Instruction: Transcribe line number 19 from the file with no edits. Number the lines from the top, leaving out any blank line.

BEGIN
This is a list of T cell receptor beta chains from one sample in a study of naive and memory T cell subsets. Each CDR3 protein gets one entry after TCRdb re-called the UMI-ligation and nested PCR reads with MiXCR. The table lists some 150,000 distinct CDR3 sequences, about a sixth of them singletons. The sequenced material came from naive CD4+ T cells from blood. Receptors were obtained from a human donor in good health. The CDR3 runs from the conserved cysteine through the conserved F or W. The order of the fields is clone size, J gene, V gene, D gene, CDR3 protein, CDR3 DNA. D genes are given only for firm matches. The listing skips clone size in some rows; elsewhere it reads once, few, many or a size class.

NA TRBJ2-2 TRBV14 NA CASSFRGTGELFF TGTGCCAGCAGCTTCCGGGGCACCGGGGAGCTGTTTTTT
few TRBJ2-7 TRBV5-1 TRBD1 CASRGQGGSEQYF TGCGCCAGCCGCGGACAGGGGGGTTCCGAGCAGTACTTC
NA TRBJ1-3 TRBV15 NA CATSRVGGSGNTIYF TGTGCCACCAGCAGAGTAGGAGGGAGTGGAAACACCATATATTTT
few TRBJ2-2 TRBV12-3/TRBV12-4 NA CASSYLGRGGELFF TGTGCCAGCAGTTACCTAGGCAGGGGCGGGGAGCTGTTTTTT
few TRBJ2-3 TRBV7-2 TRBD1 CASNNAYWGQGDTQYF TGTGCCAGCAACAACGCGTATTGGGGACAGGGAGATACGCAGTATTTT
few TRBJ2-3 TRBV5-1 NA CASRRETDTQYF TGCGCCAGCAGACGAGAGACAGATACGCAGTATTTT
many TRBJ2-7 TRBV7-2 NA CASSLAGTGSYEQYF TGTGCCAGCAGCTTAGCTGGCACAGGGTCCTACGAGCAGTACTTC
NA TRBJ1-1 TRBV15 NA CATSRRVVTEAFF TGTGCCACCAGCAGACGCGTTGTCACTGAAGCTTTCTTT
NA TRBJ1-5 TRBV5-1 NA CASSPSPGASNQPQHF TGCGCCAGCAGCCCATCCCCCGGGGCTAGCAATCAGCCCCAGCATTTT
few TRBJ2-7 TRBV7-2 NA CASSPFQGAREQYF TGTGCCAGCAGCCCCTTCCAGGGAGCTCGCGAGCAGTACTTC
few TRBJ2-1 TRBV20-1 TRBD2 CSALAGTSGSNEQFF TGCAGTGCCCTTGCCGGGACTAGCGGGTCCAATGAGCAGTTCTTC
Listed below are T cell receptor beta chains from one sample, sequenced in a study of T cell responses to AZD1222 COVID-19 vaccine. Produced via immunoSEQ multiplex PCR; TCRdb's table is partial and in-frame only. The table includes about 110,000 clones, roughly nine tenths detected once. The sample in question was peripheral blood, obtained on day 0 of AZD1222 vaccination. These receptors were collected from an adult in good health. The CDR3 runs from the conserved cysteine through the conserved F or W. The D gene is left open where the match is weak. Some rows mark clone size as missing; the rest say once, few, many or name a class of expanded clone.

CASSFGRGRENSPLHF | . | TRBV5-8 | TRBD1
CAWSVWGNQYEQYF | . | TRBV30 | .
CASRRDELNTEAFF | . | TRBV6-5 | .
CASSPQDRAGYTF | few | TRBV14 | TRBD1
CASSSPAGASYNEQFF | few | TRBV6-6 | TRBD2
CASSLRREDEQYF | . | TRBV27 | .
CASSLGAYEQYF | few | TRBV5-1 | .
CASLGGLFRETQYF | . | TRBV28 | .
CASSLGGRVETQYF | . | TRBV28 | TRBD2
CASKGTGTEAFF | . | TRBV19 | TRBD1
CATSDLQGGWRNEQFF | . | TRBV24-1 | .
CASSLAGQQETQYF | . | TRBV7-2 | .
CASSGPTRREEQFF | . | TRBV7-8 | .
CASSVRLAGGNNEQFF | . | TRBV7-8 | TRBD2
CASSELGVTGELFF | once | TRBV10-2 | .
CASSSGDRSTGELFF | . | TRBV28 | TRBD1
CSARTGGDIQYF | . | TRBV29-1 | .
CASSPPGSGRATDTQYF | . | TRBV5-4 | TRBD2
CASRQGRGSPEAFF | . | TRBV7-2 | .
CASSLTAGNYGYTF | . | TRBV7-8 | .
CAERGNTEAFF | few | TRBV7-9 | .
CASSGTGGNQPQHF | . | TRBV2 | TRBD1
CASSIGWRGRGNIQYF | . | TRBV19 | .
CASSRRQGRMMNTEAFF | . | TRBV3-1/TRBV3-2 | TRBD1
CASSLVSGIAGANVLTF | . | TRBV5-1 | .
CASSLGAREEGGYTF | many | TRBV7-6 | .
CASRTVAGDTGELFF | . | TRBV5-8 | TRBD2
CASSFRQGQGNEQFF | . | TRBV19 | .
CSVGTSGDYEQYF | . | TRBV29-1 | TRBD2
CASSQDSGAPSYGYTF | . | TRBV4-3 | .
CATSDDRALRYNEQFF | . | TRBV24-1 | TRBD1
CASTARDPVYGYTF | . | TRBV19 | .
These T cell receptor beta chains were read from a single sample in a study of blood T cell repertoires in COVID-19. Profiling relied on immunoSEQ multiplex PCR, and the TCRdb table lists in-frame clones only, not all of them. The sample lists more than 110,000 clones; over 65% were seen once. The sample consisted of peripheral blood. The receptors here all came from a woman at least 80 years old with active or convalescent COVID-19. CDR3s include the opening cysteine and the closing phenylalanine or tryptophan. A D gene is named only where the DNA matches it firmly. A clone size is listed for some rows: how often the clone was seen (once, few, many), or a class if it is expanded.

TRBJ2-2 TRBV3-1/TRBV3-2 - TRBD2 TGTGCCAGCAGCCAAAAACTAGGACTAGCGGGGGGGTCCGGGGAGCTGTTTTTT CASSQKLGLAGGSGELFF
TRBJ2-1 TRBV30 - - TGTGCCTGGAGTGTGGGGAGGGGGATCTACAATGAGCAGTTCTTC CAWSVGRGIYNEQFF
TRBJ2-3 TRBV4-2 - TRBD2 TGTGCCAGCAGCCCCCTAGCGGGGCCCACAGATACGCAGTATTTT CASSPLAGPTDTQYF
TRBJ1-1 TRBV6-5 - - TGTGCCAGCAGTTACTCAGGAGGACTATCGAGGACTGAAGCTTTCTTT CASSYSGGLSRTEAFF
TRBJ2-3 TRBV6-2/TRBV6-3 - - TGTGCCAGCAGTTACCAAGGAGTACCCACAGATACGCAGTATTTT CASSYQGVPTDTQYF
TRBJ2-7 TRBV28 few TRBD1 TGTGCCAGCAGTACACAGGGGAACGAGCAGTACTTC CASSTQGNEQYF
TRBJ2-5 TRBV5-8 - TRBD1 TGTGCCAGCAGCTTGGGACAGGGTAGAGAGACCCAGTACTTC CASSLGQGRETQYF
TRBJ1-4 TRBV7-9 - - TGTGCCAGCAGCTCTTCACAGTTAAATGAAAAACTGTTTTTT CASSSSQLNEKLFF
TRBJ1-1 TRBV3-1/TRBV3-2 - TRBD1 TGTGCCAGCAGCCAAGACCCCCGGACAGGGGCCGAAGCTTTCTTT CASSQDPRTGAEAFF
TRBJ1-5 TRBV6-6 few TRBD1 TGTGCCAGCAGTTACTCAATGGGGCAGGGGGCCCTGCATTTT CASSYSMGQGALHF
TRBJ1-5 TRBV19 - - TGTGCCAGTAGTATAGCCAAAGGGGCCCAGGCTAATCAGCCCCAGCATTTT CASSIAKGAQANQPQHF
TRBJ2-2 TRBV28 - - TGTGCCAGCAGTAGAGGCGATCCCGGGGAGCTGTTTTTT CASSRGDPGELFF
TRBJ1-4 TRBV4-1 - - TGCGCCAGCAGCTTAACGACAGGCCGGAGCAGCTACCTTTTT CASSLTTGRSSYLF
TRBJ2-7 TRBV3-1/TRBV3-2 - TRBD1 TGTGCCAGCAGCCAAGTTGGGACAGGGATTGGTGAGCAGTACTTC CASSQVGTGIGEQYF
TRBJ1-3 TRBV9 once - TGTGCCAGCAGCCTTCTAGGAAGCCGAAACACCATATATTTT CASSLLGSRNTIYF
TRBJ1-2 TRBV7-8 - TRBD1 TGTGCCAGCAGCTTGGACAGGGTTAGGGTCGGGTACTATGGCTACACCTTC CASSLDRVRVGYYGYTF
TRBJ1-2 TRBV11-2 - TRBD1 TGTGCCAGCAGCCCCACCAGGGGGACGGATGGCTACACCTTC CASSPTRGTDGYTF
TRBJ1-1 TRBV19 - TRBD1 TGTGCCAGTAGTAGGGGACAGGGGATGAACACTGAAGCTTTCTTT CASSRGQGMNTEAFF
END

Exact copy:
CASSLRREDEQYF | . | TRBV27 | .